Fast forward a few years, through 130,000 American deaths from the coronavirus, at least 3,500 of them from Texas so far, and the onset of the worst economic circumstances since the Great Depression. Now Abbott’s governing style is under strain. Arguably, the root cause of the current crisis is his tendency to talk a lot without saying much and his propensity to take the path of least resistance regardless of the circumstances, especially when confronted by the inchoate demands of the Republican party’s right wing. This modus operandi is on display every time Abbott gets in front of a television camera. But as we see more and more of it, the artifice is becoming more clear. Abbott’s disapproval numbers have been rising just a bit, even as other governors have seen a surge of popularity during the crisis.
Here, we could talk about Abbott’s quadruple-backflip on mask mandates; the time he issued a statewide lockdown disguised under a bureaucratic name while insisting it wasn’t one, before clarifying that it was the next day; the Shelley Luther saga, which saw him ordain that violators of his shutdown order should be punished with fines and jail time only to blame local officials for enforcing it, before retroactively nullifying what he had expressly commanded; or the way he opened the state for business before fixing the problems the lockdown was designed to address.
But instead, let’s consider a small but important test Abbott recently faced, one that seems instructive. Abbott’s party had long been planning to hold its state convention in Houston, one of the nation’s biggest coronavirus hot spots, which would have brought some six thousand attendees, many of them older and especially vulnerable to the virus, from all around the state for a crowded three-day fete. An in-person convention was a virtual guarantee that some delegates and service workers would get infected and possibly die, and that Houston’s seemingly potent strain of the virus would be spread around the state.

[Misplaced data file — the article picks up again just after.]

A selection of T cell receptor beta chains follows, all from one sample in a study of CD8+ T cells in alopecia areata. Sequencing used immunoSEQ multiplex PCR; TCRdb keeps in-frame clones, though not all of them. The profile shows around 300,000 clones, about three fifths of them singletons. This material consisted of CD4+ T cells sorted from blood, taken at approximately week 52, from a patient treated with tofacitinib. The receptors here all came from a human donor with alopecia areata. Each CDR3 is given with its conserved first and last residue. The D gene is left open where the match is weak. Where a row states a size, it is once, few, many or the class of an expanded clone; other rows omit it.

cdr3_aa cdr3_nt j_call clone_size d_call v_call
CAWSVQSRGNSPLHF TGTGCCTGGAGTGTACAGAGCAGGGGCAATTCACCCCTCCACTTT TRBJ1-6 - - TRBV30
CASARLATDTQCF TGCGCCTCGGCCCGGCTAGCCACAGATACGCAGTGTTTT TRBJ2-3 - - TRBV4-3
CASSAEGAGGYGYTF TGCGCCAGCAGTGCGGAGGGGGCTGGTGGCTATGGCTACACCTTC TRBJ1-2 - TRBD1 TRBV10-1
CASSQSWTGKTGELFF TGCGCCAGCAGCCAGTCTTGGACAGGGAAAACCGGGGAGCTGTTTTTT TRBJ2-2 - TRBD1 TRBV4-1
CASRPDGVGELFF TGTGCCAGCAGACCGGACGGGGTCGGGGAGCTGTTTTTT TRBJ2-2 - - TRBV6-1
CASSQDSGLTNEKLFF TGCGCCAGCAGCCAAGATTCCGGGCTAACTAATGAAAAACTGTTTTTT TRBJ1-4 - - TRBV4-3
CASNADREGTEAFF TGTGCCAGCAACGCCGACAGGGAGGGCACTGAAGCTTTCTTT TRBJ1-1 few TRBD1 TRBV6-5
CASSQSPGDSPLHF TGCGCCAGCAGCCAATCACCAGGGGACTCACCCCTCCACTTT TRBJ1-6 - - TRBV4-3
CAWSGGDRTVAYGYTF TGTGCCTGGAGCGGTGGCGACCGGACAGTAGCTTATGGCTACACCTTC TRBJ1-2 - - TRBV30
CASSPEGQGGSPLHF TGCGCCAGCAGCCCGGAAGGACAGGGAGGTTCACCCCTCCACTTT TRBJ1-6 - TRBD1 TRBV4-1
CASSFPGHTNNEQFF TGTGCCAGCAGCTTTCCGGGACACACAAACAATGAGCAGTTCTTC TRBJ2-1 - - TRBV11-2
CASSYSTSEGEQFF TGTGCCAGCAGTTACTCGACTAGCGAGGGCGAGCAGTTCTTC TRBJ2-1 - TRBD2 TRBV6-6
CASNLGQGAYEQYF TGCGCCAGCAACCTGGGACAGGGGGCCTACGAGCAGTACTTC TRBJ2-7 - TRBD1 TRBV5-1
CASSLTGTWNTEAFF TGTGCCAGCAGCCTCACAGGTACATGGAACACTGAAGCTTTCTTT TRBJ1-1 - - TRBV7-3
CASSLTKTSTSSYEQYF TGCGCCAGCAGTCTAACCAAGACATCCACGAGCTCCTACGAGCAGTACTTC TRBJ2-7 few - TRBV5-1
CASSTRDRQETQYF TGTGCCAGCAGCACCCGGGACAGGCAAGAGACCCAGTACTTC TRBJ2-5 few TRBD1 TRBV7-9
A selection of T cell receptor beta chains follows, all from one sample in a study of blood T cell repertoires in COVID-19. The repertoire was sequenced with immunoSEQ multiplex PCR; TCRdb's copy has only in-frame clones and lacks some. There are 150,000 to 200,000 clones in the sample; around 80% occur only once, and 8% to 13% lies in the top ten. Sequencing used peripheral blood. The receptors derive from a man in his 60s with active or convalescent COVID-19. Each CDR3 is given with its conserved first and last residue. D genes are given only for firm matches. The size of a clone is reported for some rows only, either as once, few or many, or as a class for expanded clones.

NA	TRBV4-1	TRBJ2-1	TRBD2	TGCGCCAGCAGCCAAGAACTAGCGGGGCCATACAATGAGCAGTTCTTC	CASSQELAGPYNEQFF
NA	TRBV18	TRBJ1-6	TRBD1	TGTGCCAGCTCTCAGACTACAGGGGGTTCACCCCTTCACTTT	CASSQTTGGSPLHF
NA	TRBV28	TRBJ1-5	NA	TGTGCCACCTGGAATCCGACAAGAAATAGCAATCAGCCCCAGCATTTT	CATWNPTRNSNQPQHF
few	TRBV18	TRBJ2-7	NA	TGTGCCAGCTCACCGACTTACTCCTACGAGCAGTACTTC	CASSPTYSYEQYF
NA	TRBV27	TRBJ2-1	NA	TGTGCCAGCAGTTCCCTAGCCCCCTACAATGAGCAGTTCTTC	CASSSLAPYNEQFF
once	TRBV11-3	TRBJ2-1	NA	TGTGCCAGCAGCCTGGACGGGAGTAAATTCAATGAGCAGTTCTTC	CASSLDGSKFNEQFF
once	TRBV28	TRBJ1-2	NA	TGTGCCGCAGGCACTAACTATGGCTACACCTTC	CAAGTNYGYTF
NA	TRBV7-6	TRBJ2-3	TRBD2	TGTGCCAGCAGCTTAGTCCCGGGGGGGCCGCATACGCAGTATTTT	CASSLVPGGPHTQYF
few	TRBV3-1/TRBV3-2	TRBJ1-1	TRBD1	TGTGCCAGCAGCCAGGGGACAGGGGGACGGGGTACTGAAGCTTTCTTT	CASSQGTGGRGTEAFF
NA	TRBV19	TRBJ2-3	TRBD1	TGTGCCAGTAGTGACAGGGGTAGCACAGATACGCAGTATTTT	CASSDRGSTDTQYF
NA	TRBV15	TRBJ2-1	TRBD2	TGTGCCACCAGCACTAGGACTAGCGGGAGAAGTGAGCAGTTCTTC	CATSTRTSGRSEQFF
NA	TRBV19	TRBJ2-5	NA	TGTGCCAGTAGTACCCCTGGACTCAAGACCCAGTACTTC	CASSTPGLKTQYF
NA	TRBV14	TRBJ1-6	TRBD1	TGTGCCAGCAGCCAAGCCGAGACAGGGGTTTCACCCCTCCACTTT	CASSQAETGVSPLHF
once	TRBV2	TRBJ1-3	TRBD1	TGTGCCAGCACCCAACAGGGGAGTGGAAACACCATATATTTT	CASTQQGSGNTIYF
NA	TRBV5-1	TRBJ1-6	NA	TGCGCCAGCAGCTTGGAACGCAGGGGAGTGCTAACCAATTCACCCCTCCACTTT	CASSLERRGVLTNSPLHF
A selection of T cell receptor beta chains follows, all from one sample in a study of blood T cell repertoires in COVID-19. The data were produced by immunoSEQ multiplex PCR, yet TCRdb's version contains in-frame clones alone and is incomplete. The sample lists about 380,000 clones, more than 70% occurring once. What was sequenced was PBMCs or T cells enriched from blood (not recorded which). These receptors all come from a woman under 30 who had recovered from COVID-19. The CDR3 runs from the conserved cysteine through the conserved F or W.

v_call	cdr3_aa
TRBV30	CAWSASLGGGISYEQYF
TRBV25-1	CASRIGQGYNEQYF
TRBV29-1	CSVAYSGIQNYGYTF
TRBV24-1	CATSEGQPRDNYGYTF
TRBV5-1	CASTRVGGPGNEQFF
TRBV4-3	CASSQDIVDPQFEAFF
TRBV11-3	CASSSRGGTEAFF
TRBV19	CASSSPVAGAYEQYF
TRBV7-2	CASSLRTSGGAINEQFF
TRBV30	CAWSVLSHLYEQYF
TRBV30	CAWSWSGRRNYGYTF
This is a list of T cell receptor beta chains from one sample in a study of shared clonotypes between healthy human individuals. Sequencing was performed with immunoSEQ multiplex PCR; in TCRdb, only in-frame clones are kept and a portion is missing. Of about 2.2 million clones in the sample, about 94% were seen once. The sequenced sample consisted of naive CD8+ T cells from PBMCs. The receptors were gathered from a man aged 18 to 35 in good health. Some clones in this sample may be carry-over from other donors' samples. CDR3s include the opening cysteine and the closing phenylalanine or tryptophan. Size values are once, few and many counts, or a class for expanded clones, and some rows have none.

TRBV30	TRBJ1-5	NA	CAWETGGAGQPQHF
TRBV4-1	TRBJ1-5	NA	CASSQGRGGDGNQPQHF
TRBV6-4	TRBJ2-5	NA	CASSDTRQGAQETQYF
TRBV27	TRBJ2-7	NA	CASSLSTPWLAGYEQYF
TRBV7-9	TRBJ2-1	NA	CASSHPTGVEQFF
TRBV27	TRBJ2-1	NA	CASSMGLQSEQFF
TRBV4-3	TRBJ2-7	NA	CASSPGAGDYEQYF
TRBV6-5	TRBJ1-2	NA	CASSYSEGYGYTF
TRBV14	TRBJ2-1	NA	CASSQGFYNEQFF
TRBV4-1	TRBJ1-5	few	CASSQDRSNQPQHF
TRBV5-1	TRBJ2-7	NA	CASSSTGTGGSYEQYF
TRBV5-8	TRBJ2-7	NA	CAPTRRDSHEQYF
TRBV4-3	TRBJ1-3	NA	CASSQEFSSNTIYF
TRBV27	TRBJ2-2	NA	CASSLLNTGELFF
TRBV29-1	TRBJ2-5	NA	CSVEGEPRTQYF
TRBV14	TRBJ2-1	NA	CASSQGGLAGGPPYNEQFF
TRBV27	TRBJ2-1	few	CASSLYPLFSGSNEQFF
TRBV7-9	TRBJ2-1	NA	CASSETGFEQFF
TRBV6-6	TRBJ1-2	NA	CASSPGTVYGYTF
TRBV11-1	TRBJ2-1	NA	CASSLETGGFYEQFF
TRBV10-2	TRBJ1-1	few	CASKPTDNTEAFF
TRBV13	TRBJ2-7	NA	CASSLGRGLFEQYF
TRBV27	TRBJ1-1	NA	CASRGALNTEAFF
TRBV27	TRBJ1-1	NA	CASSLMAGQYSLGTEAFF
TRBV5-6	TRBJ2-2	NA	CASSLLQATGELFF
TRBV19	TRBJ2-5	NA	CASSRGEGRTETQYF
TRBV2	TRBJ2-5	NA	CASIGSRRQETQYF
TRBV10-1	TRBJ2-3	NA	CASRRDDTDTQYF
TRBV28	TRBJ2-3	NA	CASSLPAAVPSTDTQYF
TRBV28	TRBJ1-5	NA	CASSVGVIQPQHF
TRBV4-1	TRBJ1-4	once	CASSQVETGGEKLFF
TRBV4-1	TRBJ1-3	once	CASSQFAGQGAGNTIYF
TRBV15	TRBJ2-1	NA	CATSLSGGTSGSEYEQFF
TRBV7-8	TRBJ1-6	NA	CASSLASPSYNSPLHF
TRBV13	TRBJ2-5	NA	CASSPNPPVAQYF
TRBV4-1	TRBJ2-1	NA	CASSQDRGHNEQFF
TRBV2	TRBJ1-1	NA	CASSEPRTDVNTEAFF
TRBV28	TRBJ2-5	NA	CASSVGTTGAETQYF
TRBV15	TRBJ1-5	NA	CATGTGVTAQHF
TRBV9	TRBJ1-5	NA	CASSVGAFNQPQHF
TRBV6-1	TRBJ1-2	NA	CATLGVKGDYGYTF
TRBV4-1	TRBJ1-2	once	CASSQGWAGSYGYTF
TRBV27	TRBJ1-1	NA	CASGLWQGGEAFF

It was an incredibly bad idea that Abbott’s party nonetheless seemed hell-bent on pursuing. What did the governor have to say about it? Would he speak up, in an attempt to save the lives of his own party’s activists? “You’re the top Republican in the state, governor,” said an anchor for KDFW in Dallas on July 6, after Houston mayor Sylvester Turner begged the party to call off the gathering, then canceled it two days later. “What do you think should happen?”
The governor’s answer: “I know that the executive committee for the Republican Party of Texas have been talking about this. I think they continue to talk about it, and they weigh all of the consequences and the public health and measures … They’ll make a decision.”
The anchor persisted: “You don’t want to weigh in on what you think should happen?”
The governor paused and then gave his answer: “Obviously I think whatever happens—whether it be, listen, this convention or any action that anybody takes—we’re at a time with the outbreak of the coronavirus where public safety needs to be a paramount concern, and make sure that whoever does anything and whatever they do, they need to do to reduce the spread of the coronavirus.”
A day later, an anchor for KENS in San Antonio tried a different tack: “Will you be attending in person?” Abbott dissembled, so the anchor tried again. “Yeah, listen, as for myself, as well as for everybody else,” Abbott said, “we will continue to see what the standards are that will be issued by the State Republican Executive Committee, by the state Republican Party to determine what the possibility will be for being able to attend.” To determine what the possibility will be for being able to attend.